One section of the survey that may be of particular interest to readers here is how the overwhelming majority of these companies have used technology to help achieve their strategic objectives to date. In fact, a full 98% of these companies credit technology for improving operating performance in areas such as business intelligence and reporting and manufacturing and supply chain/distribution processes. Most also cite increased business agility as a benefit of technology investments.
Going forward, 71% of these companies will be looking to digital change and transformation as a key enabler for their business growth over the next 1-2 years. Why? The two most common reasons are customer demands, especially for product information access, and supplier demands, especially for order management capabilities.
Finally, 57% stated that their immediate plans for technology investment include cloud computing.
It's worth reading the entire summary, if you have a chance.
4/23/2012 2:44:00 PM
It's not that traditional ERP Inventory systems don't work for everyone - they just don't work well for fabless semiconductor operations. Trying to make them fit is much like trying to force your left foot into your right shoe - you may be able to jam it in, but it won't be comfortable or highly functional.
So, what's missing in traditional ERP inventory systems that fabless semiconductor companies really need to have in their systems? Here's a short list:
1) Genealogy (Process History Tracking) - Traditional ERP Inventory functionality simply does not provide genealogy tracking. Fabless semiconductor operations typically need to track their entire process history, mapping every step the product has been through, including re-work. For each production step you need to know the process completed, the vendor used, the procurement and production information, and all of the key attributes collected. Once you have this genealogy attached to a product, fabless operations typically need complete forward and backward tracking by genealogy from the production process to the customer and back (returns).
2) Specific Product Identification (Lot Number/Date Code) - Most traditional ERP systems only offer Lot Tracking or Serialization - with one tracking number associated with the part. Most fabless companies mark their product with more than one key tracking attribute - often the Fab Lot Number and Date Code. A common additional complexity is lot splits and lot merges - which makes it more important to accurately collect the individual tracking attributes for your product.
3) Product Attributes - Beyond the product identification attributes, there is often other information that fabless companies would like to collect during the production process. Examples include the test program used, the test board, the mask set, an internal lot number, and the assembly lot number. Traditional ERP Inventory systems typically do not let you collect unlimited attributes about your product during the production process.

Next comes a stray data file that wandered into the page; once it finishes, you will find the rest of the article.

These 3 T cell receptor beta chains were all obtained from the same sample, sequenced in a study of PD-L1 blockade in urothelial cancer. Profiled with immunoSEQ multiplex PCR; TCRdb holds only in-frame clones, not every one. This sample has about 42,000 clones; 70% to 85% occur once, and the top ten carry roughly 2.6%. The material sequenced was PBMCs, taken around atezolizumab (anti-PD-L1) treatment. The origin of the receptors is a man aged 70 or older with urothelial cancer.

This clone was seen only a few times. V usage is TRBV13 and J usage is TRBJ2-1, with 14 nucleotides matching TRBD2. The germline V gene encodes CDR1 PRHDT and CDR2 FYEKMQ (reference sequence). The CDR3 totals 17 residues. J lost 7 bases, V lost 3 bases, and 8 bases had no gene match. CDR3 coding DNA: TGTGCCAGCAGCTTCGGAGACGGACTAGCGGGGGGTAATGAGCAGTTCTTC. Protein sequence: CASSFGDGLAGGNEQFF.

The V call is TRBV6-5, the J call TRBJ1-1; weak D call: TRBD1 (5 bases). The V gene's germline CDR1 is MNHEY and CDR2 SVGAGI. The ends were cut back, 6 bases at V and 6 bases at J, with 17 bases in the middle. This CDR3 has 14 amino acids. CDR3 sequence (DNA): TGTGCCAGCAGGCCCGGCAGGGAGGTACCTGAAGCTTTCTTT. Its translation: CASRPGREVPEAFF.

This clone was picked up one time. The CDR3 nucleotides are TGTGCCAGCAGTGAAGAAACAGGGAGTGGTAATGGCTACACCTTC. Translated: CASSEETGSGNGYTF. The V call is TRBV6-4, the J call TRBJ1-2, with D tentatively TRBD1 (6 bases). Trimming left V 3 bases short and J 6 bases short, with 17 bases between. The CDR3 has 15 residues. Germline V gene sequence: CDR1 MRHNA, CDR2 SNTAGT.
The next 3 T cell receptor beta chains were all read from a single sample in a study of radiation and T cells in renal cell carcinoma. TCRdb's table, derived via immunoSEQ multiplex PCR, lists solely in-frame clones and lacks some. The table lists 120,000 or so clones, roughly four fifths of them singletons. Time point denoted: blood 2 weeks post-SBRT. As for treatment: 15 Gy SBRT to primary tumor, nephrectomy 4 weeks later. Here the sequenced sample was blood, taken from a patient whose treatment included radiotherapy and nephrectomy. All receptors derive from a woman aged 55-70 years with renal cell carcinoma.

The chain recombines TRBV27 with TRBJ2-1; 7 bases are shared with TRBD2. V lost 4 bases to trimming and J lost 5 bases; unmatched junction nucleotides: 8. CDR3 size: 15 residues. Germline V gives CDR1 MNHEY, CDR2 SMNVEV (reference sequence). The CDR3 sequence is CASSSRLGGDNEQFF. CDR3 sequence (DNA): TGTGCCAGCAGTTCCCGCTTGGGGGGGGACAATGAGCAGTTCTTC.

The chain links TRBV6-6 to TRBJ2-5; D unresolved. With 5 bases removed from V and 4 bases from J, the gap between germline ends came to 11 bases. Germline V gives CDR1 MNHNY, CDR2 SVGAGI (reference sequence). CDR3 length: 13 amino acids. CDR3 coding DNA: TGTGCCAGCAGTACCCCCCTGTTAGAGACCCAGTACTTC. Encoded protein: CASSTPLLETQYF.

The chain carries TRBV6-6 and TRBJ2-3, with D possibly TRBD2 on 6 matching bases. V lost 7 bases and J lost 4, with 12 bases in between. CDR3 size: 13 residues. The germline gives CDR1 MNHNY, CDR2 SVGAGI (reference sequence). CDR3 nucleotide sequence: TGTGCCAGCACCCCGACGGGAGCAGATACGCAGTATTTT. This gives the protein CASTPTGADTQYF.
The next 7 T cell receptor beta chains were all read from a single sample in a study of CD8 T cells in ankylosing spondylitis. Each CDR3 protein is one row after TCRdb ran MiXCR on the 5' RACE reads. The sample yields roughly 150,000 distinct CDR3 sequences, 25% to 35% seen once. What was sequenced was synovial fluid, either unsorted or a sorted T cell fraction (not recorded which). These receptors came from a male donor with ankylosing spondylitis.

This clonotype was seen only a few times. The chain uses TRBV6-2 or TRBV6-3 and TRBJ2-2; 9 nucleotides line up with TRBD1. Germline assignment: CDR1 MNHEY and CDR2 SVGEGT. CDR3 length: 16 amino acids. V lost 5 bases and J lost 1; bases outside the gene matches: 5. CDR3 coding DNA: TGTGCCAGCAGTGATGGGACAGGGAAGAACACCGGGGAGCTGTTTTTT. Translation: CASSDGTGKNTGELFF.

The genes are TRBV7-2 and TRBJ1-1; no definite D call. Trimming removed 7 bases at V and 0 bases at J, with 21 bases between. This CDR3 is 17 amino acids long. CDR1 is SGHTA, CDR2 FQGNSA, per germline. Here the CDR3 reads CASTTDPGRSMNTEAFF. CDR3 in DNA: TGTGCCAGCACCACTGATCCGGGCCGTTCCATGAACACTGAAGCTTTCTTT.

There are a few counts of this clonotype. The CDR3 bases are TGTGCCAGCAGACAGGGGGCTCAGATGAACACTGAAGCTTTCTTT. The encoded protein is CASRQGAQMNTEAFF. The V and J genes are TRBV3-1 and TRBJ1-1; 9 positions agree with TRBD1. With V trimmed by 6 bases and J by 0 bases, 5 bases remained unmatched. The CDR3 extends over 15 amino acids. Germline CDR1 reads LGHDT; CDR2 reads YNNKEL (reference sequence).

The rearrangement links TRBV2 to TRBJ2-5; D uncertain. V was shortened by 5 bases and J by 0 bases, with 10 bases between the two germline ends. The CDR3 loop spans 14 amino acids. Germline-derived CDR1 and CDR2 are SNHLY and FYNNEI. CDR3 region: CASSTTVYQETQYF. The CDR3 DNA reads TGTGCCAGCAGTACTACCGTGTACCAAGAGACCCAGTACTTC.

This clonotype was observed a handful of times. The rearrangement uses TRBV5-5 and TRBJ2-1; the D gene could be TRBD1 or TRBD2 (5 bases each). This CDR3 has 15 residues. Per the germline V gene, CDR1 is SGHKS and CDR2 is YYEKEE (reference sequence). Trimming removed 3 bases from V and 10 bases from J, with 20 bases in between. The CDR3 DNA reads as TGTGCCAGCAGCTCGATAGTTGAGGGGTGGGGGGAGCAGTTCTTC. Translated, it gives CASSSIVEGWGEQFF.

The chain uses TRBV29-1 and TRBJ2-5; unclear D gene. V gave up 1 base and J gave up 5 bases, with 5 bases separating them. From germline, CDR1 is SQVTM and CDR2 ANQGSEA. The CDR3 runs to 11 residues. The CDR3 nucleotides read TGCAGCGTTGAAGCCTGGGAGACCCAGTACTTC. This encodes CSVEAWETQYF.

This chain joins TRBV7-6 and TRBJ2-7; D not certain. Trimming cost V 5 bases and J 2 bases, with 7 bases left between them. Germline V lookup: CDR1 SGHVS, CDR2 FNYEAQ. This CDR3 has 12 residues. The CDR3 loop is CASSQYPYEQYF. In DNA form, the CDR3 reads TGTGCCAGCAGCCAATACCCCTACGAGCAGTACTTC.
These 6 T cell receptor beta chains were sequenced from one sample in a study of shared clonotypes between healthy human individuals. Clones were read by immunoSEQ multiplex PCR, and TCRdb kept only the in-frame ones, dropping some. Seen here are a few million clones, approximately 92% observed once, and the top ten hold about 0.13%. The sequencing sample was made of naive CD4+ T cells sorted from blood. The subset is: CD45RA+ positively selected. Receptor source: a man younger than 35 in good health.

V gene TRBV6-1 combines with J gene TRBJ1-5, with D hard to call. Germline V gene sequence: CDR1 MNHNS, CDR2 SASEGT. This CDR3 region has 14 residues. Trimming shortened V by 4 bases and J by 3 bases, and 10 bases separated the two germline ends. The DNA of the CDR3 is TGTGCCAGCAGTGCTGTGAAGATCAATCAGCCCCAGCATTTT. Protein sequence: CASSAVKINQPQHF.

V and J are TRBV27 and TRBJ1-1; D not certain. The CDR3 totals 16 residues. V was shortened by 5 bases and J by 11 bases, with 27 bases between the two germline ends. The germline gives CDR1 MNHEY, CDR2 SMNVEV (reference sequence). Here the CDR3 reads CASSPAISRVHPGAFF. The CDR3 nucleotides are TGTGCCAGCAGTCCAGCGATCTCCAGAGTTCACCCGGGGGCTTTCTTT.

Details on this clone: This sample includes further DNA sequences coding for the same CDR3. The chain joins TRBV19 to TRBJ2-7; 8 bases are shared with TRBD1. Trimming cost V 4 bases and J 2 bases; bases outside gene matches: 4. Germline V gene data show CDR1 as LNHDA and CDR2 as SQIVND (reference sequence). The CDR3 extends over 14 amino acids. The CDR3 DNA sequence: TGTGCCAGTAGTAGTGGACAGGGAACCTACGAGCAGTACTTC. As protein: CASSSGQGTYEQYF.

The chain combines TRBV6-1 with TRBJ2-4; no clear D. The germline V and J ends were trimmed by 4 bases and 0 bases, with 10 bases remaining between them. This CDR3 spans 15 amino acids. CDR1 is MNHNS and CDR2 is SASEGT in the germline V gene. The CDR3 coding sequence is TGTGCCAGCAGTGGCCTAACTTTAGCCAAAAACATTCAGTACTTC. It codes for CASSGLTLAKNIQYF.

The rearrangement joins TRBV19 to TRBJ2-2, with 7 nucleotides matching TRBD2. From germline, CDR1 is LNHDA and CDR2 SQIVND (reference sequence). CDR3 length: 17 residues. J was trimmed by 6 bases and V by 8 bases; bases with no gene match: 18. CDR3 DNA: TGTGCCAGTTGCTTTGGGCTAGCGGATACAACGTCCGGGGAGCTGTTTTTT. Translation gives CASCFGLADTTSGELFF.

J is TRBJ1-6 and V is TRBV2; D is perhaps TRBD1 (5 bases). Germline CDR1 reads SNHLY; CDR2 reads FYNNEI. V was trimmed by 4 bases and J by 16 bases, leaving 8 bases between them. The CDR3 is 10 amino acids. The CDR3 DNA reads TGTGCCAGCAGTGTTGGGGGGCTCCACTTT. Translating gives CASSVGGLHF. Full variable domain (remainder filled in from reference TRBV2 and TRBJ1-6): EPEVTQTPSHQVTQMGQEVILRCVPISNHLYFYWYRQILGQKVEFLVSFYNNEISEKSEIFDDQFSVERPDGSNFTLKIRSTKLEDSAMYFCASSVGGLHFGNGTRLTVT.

4) Process Cost History - Traditional ERP Inventory systems offer no solution for maintaining a process cost history. They also do not support semiconductor product costing and inventory earned value requirements. Semiconductor costing has complexities and unique requirements unlike any other product. Fabless operations typically need to maintain complete cost history by step in the production process. They need to understand standard and actual cost and yield by step in the production process, and detailed cost variances by step.
5) Reclamation Handling - Traditional ERP Inventory systems lack the ability to allow previously discarded materials to be brought back into the system. Fabless semiconductor operations often need a system for reclamation of previous yield loss (bonus). They need to have the ability to bring back previously discarded materials, including the full product genealogy, and allow them to be put back into inventory with appropriate costs.
6) Location Tracking - Traditional ERP Inventory systems do not distinguish inventory by company. Fabless Semiconductor operations typically need to track locations by vendor. Ideally, they should be able to track unlimited locations for each vendor. For example, if your fabs, test houses and packaging house have multiple locations, you should be able to track materials at each location.
7) Integration with Operations Management - Traditional ERP Inventory systems are not designed to integrate with semiconductor WIP tracking or WIP costing. For fabless semiconductor operations, ERP Inventory integration with WIP tracking and WIP costing is a bare minimum for an effective business system.
Tensoft's Fabless Semiconductor Management (FSM) delivers an affordable, flexible alternative to traditional ERP Inventory systems. Tensoft FSM provides a sophisticated, web-based solution to all of problem areas described above, as well as extensive semiconductor accounting, sales, production, supply chain, and manufacturing execution functionality. Tensoft FSM can also integrate with your manufacturing subcontactors.
Talk to us before you begin a lengthy and expensive ERP implementation, or before you resign yourself to another year of inefficient, error-prone systems. For a reasonable cost today, you can make a long-term investment that will scale as you grow.